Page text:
Sunday, 18 May 2014

In the Eye of the Storm

House prices are once again on the rise. London has seen the fastest increases to date with money slowly filtering out towards the rest of the country. Mark Carney, the Bank of England Governor, pays empty lip service to interest rate rises. Even if they were to go up tomorrow the damage is already done. It was done when they bailed out everyone, slashed rates and embarked onwards with Quantitative Easing. Raise interest rates tomorrow and we would be back where we started only worse. However history shows that central banks are always reluctant to raise their rates in a timely manner, even when they are raised they stagger it over months and it then takes months or years for the broader economy to feel the restriction of credit once more and fall back into a recession.

The 21st Century will view the central planning of money as an absolute disaster and free market alternatives will replace the current defunct system, good money always drives out bad and Government money is never good. Many Central Banks are using their faulty inflation rates as guidance as to when interest rates should rise but their metrics are critically flawed. 

Inflation is not just the price of staple goods such as milk, televisions, cheese or oil. If the price of the stock market rises that's inflation. If house prices rise that is inflation. If Gold rises that is inflation. If the price of a Picasso masterpiece rises, its inflation. If we take these items into account, the hard assets, then inflation is rising at increasingly faster rates. Its important to understand that the prices of these items are inflation the Central Banks just choose to ignore them in their indexes.

Another problem facing the planners is that interest rates can't rise or at least not by much. Many Governments don't want them to rise as it impacts on their already woeful deficits. It would hurt their tax receipts. It would ruin the "feel good" feeling in the run up to the UK election. People are beginning to stretch themselves once more and pile up debt on the low rates that are currently on offer. Mark Carney blames everything but loose monetary policy the real fuel to the fire that sparks off an asset price bubble. The same reasons that were cited during the previous boom are once more trumpeted to causing the recent house price rises:

  • Too much Demand
  • Too little Supply
  • Not enough building
The real reason is excess credit. Its loose monetary policies that are causing house prices to rise once more. Demand and supply dynamics have changed no more than back in 2009, the difference is Central Banks have turned on the taps once more to release more credit and banks are once more recklessly lending to anyone with a pulse. Same with Gold. Same with art collectables or with vintage cars, the free market can not produce hard assets to keep up with inflation. Electronics and consumer goods hide real inflation as capitalism does such a wonderful job of providing these services in ever greater quantities at lower prices. We are not building more land. Houses are getting built but its the land they sit on that causes them to rise in value.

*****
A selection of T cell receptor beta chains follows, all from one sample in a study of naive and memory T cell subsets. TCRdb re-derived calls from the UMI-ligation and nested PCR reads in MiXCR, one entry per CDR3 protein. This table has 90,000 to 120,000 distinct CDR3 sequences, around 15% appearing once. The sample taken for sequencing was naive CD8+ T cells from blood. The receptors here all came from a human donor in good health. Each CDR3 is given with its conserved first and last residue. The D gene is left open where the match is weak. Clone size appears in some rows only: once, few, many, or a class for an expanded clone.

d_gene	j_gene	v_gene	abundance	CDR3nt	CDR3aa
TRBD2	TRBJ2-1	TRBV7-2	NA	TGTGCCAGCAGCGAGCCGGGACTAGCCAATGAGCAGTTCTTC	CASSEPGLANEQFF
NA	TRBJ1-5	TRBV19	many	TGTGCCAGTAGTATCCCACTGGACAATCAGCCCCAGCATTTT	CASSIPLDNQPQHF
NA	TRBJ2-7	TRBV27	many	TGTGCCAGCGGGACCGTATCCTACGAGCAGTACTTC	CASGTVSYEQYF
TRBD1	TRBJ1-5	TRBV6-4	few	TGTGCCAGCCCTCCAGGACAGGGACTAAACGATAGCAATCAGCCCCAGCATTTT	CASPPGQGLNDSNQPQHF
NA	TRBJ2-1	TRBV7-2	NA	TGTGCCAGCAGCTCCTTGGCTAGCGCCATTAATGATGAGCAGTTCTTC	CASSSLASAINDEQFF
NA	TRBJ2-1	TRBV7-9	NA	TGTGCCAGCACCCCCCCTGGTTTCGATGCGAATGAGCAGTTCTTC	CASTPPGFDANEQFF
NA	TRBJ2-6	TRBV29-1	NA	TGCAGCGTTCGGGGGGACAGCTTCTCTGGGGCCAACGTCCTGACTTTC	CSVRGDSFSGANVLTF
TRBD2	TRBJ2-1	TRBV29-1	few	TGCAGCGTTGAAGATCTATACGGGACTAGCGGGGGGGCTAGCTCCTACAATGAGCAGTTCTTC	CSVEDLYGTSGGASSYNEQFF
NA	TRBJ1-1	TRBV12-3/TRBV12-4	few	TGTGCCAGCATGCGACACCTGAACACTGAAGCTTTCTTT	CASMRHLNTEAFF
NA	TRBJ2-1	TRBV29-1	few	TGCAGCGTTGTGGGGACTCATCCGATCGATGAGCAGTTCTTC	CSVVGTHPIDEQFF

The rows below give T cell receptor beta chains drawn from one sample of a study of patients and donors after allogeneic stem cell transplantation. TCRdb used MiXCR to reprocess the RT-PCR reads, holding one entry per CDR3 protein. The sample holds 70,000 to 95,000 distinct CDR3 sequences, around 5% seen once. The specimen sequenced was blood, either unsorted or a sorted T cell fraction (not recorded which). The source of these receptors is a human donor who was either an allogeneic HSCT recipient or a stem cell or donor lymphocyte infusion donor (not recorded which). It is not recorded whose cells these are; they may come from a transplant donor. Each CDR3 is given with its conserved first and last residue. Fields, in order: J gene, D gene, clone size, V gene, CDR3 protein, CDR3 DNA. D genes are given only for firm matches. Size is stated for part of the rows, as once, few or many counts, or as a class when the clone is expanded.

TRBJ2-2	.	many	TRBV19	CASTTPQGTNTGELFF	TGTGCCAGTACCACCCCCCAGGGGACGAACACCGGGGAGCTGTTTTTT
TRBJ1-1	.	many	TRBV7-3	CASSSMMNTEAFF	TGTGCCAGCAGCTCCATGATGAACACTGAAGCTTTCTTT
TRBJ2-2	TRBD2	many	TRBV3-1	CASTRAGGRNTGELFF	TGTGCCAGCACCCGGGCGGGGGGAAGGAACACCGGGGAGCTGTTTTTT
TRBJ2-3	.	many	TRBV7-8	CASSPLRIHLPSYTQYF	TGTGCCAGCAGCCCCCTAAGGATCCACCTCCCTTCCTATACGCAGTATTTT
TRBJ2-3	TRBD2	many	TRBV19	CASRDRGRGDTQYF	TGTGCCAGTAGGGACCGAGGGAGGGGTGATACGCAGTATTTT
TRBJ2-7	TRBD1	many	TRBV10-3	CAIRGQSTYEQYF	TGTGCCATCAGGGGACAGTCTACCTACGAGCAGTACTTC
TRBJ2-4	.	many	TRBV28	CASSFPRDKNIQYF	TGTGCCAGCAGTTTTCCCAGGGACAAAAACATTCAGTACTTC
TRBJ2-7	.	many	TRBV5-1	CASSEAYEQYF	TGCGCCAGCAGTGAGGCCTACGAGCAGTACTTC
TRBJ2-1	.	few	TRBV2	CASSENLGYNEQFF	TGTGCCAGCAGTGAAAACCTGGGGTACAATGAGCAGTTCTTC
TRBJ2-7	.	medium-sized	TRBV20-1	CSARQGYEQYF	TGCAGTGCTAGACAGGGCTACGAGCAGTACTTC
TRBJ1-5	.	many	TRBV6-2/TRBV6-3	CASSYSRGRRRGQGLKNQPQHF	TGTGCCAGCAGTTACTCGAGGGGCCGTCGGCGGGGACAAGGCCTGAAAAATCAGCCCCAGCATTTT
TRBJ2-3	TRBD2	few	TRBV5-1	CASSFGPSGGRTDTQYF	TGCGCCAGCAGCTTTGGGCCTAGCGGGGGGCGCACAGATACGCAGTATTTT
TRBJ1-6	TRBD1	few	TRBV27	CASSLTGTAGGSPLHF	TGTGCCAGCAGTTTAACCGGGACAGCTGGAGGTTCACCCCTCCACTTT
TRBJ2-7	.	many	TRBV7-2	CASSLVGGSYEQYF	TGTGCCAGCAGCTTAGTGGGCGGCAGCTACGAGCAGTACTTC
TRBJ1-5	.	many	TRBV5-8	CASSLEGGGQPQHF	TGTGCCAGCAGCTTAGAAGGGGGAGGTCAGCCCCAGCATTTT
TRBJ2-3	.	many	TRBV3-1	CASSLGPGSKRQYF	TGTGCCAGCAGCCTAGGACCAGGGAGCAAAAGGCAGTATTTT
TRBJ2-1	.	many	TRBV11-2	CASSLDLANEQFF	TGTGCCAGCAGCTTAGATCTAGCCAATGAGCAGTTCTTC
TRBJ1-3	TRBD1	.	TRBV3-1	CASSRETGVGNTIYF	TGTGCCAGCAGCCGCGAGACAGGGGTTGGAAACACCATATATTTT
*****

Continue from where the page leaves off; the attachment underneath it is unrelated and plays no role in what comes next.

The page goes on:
So we are in the eye of the storm and if I'm a betting man it will go on for a few years at least. "Get it on tick" is once more a way of life for people. Once the tanker moves in one direction it generally holds course for longer then people can call it. When will the crash come? No one knows. What format will it take? Again no one can say for sure. All we do know is that the fundamentals are progressively deteriorating. When the 2000 stock market bubble popped the central banks re-leveraged the system, cranking down interest rates to low levels. Then 2007 and interest rates went to zero and monetisation actions were also taken. So once interest rates rise (if they do) then once more they will see-saw back to zero but it will be very hard to get credit moving with all the extra problems. Again monetisation of debt will happen, this time will see even more draconian manoeuvres. We could get "Bail-ins", similar to a Cyprus situation where money is simple taken from the wealthiest account holders (or even across the board) to try and bail out the system; a direct attack on freedom. One thing is for sure, it won't be pretty and it won't be moral.

The asset price bubble is global. This pod-cast with Krassimir Petrov highlights Asias problems and how it is creating reckless bubbles. House prices are rising there even faster than the UK, yet no doubt the same reasons are given, limited supply, too much demand not enough new builds and so forth. As mentioned near the end of the pod-cast central banking really does change the morality of people for the worse. Excessive credit does great harm to us all.

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